During one of the trainings on different methods of accreditation, GIZ had introduced the Joint Commission International (JCI) Essentials of Health Care Quality and Patient Safety tool. This methodology does not automatically lead to accreditation, but helps hospitals to implement basic standards and strategies for continuous improvement in all departments of the facility. Only if these standards are firmly established and the hospital staff has applied them successfully for a longer period of time, can it start considering accreditation.

The JCI International Essential of Health Care Quality and Patient Safety

The JCI International Essential of Health Care Quality and Patient Safety is a specific quality standard for the health sector that does not require additional financial resources or infrastructural changes in the health facilities; it is for free. It provides systematic methods, assessment and self-assessment tools for hospitals as well as scientific evidence for hospitals’ quality ranking. Its improvement strategy is specific and clear: quality improvement must be a continuous process, there will always be something that can still be done better.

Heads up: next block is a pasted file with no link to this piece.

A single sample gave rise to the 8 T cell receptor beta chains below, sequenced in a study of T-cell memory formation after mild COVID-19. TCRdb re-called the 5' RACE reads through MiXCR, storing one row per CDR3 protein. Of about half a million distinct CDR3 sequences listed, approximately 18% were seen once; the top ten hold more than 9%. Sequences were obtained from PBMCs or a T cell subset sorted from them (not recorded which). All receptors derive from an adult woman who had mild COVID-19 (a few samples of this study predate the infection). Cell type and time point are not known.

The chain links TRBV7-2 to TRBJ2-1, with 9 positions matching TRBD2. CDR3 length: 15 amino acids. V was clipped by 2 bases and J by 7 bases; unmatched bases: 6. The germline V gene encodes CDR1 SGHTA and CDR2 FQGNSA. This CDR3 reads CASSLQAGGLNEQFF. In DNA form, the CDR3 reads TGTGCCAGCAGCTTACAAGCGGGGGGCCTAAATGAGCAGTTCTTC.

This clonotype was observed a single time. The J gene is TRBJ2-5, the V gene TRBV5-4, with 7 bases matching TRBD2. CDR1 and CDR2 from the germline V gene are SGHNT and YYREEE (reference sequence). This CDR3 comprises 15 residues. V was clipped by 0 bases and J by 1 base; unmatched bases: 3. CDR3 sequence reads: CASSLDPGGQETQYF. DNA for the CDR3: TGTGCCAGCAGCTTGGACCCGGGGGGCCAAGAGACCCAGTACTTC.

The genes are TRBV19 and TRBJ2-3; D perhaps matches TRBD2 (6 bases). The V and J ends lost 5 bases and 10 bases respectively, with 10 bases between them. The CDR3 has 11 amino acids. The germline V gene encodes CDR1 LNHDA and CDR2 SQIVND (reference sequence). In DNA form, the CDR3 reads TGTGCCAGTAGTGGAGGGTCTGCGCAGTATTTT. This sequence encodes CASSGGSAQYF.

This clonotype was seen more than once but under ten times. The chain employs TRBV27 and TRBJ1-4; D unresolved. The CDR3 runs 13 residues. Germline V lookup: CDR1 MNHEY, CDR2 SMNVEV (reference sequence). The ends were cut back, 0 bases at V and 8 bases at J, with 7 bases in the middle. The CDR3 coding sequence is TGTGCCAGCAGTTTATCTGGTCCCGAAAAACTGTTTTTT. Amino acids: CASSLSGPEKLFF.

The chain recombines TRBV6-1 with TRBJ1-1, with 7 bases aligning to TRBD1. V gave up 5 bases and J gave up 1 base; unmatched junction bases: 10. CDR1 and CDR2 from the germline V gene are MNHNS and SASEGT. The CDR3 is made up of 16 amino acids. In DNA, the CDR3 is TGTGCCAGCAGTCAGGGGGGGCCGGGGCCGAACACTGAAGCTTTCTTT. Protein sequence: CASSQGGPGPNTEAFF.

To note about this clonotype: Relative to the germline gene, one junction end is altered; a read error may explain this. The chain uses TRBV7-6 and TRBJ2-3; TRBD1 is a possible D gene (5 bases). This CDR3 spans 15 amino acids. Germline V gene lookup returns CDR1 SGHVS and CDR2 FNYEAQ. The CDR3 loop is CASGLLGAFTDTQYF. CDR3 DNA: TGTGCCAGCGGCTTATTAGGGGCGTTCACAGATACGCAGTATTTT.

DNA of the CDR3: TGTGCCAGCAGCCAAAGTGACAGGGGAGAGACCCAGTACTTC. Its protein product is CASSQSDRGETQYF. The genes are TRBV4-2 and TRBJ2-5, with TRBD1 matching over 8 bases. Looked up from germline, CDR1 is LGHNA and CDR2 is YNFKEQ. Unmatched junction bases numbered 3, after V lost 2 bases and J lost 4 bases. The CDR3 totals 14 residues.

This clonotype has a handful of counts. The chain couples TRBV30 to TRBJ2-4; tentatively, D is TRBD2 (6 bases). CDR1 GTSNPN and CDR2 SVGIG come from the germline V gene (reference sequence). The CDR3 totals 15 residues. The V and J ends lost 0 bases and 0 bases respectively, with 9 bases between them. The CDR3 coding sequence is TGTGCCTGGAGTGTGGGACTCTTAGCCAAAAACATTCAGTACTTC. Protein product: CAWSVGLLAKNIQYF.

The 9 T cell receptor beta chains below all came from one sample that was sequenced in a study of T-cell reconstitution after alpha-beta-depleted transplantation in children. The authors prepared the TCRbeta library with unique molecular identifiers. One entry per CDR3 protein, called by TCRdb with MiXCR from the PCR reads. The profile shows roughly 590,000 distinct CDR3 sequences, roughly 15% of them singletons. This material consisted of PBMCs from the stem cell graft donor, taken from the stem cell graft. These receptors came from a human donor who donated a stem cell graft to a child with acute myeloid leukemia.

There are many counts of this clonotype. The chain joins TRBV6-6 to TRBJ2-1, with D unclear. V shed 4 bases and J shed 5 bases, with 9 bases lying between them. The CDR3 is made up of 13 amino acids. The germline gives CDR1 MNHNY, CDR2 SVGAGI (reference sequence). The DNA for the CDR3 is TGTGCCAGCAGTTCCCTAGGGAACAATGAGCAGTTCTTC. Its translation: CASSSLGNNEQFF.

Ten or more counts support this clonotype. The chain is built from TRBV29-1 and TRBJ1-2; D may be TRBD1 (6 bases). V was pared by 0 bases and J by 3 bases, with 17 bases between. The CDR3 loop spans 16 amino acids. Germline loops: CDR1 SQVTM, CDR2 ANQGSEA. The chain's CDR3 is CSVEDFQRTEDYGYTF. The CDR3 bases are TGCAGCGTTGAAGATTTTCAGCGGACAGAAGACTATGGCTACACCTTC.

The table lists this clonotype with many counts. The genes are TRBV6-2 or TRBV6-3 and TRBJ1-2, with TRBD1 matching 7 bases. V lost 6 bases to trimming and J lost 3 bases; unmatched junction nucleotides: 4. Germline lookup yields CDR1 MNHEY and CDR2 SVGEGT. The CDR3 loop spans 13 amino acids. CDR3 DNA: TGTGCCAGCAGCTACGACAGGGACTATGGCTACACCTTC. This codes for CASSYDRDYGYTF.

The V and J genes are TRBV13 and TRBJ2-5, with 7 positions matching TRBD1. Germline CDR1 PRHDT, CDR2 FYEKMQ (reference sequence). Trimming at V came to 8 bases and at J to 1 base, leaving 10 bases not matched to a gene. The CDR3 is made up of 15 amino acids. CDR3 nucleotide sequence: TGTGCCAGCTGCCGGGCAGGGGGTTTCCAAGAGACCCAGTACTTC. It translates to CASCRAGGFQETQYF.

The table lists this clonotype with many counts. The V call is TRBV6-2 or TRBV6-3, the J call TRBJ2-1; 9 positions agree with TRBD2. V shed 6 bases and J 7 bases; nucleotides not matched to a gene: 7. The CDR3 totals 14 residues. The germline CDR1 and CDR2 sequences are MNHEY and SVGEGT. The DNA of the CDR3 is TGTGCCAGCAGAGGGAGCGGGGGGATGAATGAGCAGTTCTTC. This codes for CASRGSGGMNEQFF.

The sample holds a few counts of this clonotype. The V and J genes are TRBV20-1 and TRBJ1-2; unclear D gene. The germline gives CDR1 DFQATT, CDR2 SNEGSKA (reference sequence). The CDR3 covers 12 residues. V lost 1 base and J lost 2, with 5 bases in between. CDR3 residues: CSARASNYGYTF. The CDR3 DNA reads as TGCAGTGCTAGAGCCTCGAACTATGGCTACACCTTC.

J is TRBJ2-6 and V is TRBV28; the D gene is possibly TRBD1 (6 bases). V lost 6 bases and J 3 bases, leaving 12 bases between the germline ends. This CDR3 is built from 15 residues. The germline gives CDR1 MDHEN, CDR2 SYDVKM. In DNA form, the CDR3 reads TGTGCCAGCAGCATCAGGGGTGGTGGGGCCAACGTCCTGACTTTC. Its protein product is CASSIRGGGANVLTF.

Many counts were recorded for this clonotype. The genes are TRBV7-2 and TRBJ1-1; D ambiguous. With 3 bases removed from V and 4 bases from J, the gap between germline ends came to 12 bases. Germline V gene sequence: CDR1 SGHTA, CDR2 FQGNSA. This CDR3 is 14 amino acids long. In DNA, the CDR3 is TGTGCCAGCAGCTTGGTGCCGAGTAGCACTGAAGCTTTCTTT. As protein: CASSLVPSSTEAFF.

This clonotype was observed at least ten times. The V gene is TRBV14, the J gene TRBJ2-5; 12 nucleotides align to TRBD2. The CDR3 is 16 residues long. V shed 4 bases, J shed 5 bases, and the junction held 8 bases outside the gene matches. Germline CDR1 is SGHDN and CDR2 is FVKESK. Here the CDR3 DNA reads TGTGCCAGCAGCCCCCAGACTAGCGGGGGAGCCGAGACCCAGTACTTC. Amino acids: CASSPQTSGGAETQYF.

Tay Bac Hospital decided to work with this standard, selecting five areas that seemed particularly relevant for patient safety:

  • Leadership Process and Accountability
  • Competence and Capable Workforce
  • Safe Environment for Staff and Patients
  • Clinical Care and Safety of Patients
  • Quality of Services.

For each of these, ten criteria were identified that would address the risk practices the health staff wanted to reduce. Together, these 50 criteria formed a comprehensive guide for the improvements in patient safety that the hospital was aiming for.

Next, so-called “levels of effort” were defined for each criterion as a means for quickly assessing the status quo and eventually the risk reduction and quality improvement. The levels are set on a scale from level zero, at which the desired activity is absent, to level three, at which data confirm that successful risk reduction strategies are being implemented and contribute to continuous improvement.

Three years later, the hospital has become a different place

The hospital has been using this tool for more than a year now and looks very different when compared to three years ago.

The ratings of departments that had originally caused particular concern, like the operating theatre and the ICU, show that quality management processes are well under way and have led to substantial improvements in patient safety. A broad set of standard operating procedures has been approved and is being applied, including correct patient identification, patient surgery, specimen collection and laboratory services turnaround time, imaging services, blood store and delivery and hospital contracting.